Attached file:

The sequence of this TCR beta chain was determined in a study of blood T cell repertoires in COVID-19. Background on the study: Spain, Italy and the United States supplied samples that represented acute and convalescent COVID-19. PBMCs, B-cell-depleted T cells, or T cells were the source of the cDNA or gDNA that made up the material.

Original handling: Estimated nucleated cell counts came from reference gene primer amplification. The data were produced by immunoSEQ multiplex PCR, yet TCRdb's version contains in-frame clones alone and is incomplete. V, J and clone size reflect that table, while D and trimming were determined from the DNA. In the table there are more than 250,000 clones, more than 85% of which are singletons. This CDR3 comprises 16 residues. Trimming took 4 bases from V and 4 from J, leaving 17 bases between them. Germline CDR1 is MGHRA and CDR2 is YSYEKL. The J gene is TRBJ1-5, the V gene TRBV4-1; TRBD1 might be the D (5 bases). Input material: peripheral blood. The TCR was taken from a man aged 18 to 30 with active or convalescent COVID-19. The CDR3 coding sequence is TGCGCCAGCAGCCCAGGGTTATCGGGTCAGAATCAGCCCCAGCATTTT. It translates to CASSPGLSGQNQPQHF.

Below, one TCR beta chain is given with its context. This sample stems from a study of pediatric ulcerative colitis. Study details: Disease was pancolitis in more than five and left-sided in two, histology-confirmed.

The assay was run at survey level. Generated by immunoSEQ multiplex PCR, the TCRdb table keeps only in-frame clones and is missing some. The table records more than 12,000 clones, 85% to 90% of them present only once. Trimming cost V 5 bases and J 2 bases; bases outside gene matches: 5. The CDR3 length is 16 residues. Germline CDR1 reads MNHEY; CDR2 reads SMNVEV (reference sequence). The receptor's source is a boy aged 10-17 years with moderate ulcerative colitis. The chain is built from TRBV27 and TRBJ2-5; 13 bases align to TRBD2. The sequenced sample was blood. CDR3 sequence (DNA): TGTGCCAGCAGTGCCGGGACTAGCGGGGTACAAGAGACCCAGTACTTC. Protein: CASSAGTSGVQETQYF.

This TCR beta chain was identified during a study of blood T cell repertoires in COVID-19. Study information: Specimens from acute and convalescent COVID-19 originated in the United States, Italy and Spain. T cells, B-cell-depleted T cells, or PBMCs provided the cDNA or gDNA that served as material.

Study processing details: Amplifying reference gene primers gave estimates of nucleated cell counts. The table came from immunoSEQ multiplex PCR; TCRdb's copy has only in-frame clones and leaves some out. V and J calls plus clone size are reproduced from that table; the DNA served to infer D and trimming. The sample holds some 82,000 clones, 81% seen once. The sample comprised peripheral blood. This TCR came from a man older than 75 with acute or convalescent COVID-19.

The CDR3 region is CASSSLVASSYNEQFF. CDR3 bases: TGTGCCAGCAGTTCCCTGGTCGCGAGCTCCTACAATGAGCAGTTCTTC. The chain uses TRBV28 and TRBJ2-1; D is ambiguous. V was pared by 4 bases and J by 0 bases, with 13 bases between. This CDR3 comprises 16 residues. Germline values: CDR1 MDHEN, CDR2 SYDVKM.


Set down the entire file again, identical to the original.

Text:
The sequence of this TCR beta chain was determined in a study of blood T cell repertoires in COVID-19. Background on the study: Spain, Italy and the United States supplied samples that represented acute and convalescent COVID-19. PBMCs, B-cell-depleted T cells, or T cells were the source of the cDNA or gDNA that made up the material.

Original handling: Estimated nucleated cell counts came from reference gene primer amplification. The data were produced by immunoSEQ multiplex PCR, yet TCRdb's version contains in-frame clones alone and is incomplete. V, J and clone size reflect that table, while D and trimming were determined from the DNA. In the table there are more than 250,000 clones, more than 85% of which are singletons. This CDR3 comprises 16 residues. Trimming took 4 bases from V and 4 from J, leaving 17 bases between them. Germline CDR1 is MGHRA and CDR2 is YSYEKL. The J gene is TRBJ1-5, the V gene TRBV4-1; TRBD1 might be the D (5 bases). Input material: peripheral blood. The TCR was taken from a man aged 18 to 30 with active or convalescent COVID-19. The CDR3 coding sequence is TGCGCCAGCAGCCCAGGGTTATCGGGTCAGAATCAGCCCCAGCATTTT. It translates to CASSPGLSGQNQPQHF.

Below, one TCR beta chain is given with its context. This sample stems from a study of pediatric ulcerative colitis. Study details: Disease was pancolitis in more than five and left-sided in two, histology-confirmed.

The assay was run at survey level. Generated by immunoSEQ multiplex PCR, the TCRdb table keeps only in-frame clones and is missing some. The table records more than 12,000 clones, 85% to 90% of them present only once. Trimming cost V 5 bases and J 2 bases; bases outside gene matches: 5. The CDR3 length is 16 residues. Germline CDR1 reads MNHEY; CDR2 reads SMNVEV (reference sequence). The receptor's source is a boy aged 10-17 years with moderate ulcerative colitis. The chain is built from TRBV27 and TRBJ2-5; 13 bases align to TRBD2. The sequenced sample was blood. CDR3 sequence (DNA): TGTGCCAGCAGTGCCGGGACTAGCGGGGTACAAGAGACCCAGTACTTC. Protein: CASSAGTSGVQETQYF.

This TCR beta chain was identified during a study of blood T cell repertoires in COVID-19. Study information: Specimens from acute and convalescent COVID-19 originated in the United States, Italy and Spain. T cells, B-cell-depleted T cells, or PBMCs provided the cDNA or gDNA that served as material.

Study processing details: Amplifying reference gene primers gave estimates of nucleated cell counts. The table came from immunoSEQ multiplex PCR; TCRdb's copy has only in-frame clones and leaves some out. V and J calls plus clone size are reproduced from that table; the DNA served to infer D and trimming. The sample holds some 82,000 clones, 81% seen once. The sample comprised peripheral blood. This TCR came from a man older than 75 with acute or convalescent COVID-19.

The CDR3 region is CASSSLVASSYNEQFF. CDR3 bases: TGTGCCAGCAGTTCCCTGGTCGCGAGCTCCTACAATGAGCAGTTCTTC. The chain uses TRBV28 and TRBJ2-1; D is ambiguous. V was pared by 4 bases and J by 0 bases, with 13 bases between. This CDR3 comprises 16 residues. Germline values: CDR1 MDHEN, CDR2 SYDVKM.